Why should you possibly be interested: because not only did I learn Japanese and taught it, I also did a fair part of reading about the research on language acquisition and neurolinguistics as a part of my master's studies, so I know what I'm talking about.
It's been super effective for me at learning vocabulary and grammar (in context), and I much prefer that method over things like flashcards, Anki, supermemmo, etc.
1. It requires a healthy ego. Some people feel like it's childish since it is more like playing games than language learning. Other folks don't like making mistakes all the time.
2. It is great for languages that do not already have documented grammars and/or dictionaries. I believe the Summer Institute of Linguistics uses this method in some areas.
3. It naturally caps out in utility at around CEFR A2 / ACTFL intermediate. While many Americans call this level of proficiency "fluent", it really just scratches the surface of a language.
Regardless, I'm glad you found this method and that it works for you. Congrats!
I view it just a great way to jump start vocabulary and grammar learning and comprehension. TPR will need to be supplemented with other techniques, especially for production of spoken language, pronunciation, reading, writing, cultural sensitivity, social cues, etc. Also, in my experience, TPR has been most effective in one-on-one sessions with a tutor, while there's something to be said for classroom instruction where the student can interact with other students, and something to be said for interaction with native speakers of the languages outside any kind of formal instruction.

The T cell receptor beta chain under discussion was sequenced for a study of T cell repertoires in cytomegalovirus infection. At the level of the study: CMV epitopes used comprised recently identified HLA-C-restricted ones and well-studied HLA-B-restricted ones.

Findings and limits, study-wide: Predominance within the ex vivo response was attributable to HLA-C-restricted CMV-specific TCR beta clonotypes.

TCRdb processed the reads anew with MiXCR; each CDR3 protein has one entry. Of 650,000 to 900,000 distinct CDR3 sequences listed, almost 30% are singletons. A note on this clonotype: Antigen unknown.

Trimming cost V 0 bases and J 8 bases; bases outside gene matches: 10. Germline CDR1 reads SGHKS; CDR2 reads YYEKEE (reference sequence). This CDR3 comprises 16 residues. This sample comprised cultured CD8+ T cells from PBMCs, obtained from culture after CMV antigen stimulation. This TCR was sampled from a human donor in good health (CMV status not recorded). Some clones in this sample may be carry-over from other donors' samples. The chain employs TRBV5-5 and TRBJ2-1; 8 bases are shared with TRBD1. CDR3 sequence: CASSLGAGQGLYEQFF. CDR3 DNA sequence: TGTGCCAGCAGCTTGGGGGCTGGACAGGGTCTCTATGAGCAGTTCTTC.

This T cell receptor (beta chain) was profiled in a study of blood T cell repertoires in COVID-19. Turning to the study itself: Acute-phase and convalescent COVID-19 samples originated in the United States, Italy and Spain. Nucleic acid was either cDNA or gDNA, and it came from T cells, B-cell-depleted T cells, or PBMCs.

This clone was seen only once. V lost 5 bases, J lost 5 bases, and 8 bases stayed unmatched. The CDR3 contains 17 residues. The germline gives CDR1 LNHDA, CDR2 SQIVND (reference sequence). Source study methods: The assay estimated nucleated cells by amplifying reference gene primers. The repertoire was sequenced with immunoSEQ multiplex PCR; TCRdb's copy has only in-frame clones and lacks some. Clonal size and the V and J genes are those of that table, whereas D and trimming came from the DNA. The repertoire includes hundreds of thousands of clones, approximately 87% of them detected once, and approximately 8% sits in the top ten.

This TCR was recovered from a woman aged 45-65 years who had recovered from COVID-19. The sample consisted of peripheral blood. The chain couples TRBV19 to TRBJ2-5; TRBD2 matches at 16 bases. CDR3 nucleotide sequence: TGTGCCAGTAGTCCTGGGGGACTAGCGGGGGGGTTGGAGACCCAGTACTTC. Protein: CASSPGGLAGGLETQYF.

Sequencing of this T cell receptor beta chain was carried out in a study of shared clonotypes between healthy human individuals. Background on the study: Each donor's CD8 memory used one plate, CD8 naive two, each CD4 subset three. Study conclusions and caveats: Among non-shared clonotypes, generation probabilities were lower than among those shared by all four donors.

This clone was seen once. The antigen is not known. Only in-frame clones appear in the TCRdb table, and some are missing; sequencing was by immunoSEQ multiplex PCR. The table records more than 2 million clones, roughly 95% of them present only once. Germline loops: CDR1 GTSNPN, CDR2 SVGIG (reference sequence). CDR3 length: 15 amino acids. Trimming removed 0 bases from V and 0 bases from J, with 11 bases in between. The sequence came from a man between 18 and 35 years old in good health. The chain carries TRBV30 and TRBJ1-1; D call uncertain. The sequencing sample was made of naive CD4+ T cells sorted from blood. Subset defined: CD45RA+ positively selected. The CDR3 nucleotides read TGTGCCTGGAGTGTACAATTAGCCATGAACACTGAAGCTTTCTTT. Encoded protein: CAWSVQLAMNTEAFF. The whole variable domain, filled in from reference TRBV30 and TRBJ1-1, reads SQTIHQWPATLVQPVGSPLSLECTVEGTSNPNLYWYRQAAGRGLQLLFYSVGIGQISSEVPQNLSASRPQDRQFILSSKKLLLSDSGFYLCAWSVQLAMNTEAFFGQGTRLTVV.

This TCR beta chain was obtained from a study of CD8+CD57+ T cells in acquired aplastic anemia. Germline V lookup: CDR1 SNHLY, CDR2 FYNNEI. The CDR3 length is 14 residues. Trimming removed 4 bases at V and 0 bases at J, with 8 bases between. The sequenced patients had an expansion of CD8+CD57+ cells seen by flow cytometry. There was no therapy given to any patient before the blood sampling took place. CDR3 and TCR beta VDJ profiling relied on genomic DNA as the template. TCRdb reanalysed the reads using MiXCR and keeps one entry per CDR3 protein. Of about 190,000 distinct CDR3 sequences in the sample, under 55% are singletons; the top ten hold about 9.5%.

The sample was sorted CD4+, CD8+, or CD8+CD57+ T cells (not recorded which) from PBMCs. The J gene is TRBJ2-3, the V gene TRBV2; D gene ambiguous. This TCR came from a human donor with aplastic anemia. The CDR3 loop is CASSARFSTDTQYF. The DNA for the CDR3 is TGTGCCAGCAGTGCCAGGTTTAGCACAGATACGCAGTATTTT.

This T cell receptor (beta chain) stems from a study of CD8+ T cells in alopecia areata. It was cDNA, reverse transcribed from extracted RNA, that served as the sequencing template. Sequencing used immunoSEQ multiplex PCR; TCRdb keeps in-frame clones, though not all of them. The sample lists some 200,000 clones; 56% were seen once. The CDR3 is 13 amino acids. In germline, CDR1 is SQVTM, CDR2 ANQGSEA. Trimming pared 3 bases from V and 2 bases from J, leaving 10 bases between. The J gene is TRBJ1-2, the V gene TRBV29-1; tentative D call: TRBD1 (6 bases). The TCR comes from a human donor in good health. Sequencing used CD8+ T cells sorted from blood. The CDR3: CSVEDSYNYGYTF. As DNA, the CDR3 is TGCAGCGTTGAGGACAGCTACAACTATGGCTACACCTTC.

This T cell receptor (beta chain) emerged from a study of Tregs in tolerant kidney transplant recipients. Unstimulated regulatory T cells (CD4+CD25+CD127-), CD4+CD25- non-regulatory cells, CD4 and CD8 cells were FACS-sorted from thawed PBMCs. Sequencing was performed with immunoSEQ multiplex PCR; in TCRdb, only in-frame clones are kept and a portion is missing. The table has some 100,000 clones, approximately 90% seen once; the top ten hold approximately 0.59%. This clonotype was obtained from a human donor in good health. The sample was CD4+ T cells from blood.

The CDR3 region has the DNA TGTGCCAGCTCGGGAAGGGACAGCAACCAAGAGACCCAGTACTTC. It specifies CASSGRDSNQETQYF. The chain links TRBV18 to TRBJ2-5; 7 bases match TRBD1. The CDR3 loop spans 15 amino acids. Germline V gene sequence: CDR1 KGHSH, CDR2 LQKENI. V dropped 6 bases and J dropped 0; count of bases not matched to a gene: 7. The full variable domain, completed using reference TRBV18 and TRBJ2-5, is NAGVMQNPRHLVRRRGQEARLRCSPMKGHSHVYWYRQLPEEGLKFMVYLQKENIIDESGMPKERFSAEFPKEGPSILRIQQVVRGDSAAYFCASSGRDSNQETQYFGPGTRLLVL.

So, yeah, TPR is just another tool. A tool which I've found useful for certain purposes, but not the ultimate be-all-and-end-all of language learning. Is anything?
Btw. there's another good teaching method, which has a confusingly similar acronym: TPRS – Teaching Proficiency through Reading and Storytelling.
Then there's "task-based teaching".
They all share some basic features: parsing input for meaning, context-dependence, concreteness, communicating to achieve some extralinguistic purpose instead of just "demonstrating/exemplifying this and that feature of the language", having a strong aural component and so on. This isn't by coincidence.
I think that language teachers should in general acquaint themselves more with the concurrent research results. Knowing the basic principles of how brain learns languages gives teacher the expertise to assess, tweak and choose teaching methods. Not to say that the researchers know everything about it either, but they certainly know a lot more than 50 years ago, yet I feel that much of the teachers' knowledge and preferred teaching methods are decades behind.